DAPL Protesters Arrested Amid Finger Pointing From Both Sides

All has been peaceful between Dakota Access Pipeline protesters, the water protectors, and law enforcement in and around Cannon Ball, North Dakota since December 4 until Tuesday, Dec. 27, 2016, when five protesters were arrested for criminal trespassing.

On Wednesday, Morton County Sheriff Kyle Kirchmeier reported that Dakota pipeline protesters had breached what Kirchmeier referred to as a “mutual agreement,” referring to the water protectors staying off the Backwater Bridge. According to authorities, first a group of protesters crossed the Cannonball River and on to land belonging to the U.S. Army Corps of Engineers, a trespassing violation that resulted in the arrest of five protesters, then in the evening about 100 protesters gathered on the Backwater Bridge and trying to remove a “No Trespassing” sign that resulted in a SWAT team responding and using less-than-lethal methods for crowd dispersal.

Kirchmeier released a statement indicating the protesters’ actions signaled their unwillingness to be peaceful, while Allison Renville, one of the protesters remaining at Oceti Sakowin accused law enforcement of looking for an excuse for a confrontation with the protesters.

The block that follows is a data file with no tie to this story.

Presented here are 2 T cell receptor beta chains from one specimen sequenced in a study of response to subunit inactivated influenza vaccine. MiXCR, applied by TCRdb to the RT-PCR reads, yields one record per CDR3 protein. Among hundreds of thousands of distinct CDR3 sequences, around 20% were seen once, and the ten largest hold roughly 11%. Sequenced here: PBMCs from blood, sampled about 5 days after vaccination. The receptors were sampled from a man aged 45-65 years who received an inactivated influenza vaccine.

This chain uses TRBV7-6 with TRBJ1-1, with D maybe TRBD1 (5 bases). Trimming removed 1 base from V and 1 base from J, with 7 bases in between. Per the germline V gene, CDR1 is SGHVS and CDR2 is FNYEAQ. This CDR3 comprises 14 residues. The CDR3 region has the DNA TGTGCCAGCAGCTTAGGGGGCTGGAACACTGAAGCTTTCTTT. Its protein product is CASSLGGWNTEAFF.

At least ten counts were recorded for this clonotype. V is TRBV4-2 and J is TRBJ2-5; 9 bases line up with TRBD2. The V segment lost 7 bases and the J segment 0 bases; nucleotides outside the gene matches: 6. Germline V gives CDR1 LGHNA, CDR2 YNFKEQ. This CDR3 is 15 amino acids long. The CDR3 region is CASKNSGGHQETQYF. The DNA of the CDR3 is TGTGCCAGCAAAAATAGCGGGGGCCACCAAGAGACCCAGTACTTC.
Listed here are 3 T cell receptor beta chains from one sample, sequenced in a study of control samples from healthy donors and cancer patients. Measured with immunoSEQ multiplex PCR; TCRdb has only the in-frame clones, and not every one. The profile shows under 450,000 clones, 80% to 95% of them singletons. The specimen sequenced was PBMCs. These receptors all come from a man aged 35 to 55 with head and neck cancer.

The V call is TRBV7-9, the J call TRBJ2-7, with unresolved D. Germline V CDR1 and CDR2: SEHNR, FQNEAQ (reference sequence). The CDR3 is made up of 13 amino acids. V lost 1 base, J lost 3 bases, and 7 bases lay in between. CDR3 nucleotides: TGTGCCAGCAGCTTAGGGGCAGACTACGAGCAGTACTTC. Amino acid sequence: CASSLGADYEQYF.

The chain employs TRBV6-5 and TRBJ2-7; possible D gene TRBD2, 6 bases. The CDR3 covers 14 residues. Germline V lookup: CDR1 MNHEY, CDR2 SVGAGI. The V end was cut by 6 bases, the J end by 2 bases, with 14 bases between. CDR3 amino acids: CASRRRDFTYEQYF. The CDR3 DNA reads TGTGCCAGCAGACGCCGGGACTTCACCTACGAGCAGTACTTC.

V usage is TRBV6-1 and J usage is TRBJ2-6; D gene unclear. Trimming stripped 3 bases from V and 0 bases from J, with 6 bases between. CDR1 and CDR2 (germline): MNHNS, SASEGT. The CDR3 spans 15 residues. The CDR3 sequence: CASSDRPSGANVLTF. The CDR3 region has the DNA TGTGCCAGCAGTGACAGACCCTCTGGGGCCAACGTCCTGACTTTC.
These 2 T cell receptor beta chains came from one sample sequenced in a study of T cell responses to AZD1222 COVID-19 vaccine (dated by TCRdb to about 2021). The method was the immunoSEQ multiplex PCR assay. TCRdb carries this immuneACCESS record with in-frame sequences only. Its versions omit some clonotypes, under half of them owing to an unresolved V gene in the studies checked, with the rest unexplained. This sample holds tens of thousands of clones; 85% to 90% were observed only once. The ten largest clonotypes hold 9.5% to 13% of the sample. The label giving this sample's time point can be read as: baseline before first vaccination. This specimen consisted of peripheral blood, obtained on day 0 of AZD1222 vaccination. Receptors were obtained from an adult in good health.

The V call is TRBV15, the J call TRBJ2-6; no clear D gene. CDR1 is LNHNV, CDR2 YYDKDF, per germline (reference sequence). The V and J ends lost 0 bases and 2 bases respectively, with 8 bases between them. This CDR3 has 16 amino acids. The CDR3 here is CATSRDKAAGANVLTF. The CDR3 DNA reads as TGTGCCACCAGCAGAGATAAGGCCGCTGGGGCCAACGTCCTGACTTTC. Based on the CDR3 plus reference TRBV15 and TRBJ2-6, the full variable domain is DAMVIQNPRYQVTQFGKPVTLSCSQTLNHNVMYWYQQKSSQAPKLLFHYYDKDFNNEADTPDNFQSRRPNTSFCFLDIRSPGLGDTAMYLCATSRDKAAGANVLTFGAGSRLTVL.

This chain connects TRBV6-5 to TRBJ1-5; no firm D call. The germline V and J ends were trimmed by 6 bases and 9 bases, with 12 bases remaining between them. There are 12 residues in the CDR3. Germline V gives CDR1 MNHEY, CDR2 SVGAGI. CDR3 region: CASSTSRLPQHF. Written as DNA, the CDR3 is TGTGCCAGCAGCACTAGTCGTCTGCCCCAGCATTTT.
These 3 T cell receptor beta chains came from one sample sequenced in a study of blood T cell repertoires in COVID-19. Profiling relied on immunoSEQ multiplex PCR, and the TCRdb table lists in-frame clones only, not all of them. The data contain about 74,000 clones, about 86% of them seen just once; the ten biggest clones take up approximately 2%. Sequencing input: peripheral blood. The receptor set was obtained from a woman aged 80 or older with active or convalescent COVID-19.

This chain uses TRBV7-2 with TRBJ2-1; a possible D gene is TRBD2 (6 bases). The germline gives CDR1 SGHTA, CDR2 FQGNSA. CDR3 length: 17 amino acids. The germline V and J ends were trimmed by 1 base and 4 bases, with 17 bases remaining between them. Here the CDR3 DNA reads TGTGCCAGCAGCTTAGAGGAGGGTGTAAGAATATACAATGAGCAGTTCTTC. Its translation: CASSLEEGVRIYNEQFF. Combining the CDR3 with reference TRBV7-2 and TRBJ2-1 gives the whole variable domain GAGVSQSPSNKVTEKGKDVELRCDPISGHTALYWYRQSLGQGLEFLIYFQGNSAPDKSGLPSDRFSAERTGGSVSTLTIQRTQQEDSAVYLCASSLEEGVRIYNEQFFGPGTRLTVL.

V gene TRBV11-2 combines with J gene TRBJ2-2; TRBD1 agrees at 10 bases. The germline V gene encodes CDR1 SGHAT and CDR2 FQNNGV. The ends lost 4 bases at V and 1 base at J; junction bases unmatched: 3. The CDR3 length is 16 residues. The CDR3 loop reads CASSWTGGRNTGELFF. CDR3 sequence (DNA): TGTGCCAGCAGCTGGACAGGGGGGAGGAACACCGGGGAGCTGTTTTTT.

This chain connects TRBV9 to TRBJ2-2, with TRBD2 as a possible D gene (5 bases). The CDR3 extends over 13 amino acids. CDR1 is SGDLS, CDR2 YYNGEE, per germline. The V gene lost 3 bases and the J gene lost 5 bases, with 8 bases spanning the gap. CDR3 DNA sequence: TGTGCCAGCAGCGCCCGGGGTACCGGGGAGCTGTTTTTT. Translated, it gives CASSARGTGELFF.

It was on Dec. 4, 2016, that the Army Corps of Engineers announced their decision not to grant an easement that Energy Transfer Partners need to complete construction of the nearly 1,200 mile-long Dakota Access Pipeline. At that time there were estimated to be between 7,000 and 8,000 protesters in the Oceti Sakowin camp alone, among whom were the more than 1,000 veterans who had come to stand in solidarity with the Native Americans.

It was after that announcement that the Standing Rock Sioux chairman, Dave Archambault II, asked the protesters to disperse from the camps, thanking them for their diligence and weathering of the hardships and citing concerns for their health and safety in the midst of the North Dakota winter as his rationale. Still, hundreds of protesters remain at the camps near the Dakota Access Pipeline.


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